A lingua-franca must be simple. TLA+ uses notation and concepts that are familiar to all mathematicians and all computer scientists, plus a couple of new concepts that can be learned in a few days. Dependent types (and intuitionistic logic) are almost as arcane today as they were decades ago, virtually unknown outside the circles of logic and PLT, each of them is a particularly isolated sub-discipline within math and computer science. That so many papers are written about dependent types is strong evidence that they cannot serve as the lingua franca, and pretty conclusive proof that they cannot serve as the lingua franca just yet.

That PLers, as Lamport writes in his comment on my post, fail to see that Plotkin's SOS is an abstract state machine, and that some fail to see that computing a set-theory function and a type-theory function are two different computational problems with radically different computational complexity is further evidence that language models obscure rather than reveal.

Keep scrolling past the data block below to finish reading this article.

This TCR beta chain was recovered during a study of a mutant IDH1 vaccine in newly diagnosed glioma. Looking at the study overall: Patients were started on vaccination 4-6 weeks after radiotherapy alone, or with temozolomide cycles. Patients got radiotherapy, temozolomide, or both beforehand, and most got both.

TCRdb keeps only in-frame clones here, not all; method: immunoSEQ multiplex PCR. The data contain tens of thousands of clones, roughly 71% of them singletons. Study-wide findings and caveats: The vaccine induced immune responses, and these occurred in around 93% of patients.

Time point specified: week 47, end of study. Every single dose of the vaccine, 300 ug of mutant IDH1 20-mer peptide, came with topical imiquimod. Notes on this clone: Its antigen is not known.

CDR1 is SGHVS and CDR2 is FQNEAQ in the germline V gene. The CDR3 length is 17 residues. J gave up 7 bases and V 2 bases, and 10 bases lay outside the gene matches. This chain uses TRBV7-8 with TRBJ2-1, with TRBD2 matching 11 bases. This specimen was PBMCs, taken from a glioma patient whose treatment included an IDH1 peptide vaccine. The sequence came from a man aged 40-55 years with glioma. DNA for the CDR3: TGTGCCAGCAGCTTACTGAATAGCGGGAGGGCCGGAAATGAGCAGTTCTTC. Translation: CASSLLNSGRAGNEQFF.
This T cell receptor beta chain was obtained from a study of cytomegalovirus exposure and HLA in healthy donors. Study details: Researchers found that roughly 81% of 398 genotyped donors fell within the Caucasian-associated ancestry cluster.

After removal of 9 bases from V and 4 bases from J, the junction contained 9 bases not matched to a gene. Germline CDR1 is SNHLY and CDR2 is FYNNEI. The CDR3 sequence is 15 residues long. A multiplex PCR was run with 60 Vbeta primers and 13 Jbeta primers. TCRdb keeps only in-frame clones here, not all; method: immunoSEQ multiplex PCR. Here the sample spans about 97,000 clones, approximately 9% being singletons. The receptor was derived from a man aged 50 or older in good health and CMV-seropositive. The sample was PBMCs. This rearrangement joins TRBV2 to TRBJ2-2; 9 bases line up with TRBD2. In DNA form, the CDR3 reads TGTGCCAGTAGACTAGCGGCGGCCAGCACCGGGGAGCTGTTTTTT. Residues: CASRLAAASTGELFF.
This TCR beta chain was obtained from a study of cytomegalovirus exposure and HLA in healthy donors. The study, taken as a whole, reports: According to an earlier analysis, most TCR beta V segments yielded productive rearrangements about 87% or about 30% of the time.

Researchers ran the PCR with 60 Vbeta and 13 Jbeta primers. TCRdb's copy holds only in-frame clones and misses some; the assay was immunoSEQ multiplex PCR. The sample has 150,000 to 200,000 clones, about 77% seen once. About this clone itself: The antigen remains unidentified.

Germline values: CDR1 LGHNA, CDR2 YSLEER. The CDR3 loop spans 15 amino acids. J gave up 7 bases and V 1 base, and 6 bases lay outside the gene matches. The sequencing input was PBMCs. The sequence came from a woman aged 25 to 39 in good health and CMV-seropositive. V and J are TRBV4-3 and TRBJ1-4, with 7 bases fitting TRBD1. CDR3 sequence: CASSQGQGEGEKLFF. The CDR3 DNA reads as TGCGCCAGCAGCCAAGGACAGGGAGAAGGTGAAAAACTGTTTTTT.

Of course, as Lamport also says, real-world programming is very complicated, and so programming languages are justifiably complex (and whether dependent types can help with that remains to be seen[2]). But that complexity is absolutely not required for the purpose of a lingua franca with clear and simple semantics (TLA's semantics are far simpler than any programming language) for the purpose of specifying and analyzing algorithms.

Disclosure: I've contributed some code to the TLA+ project.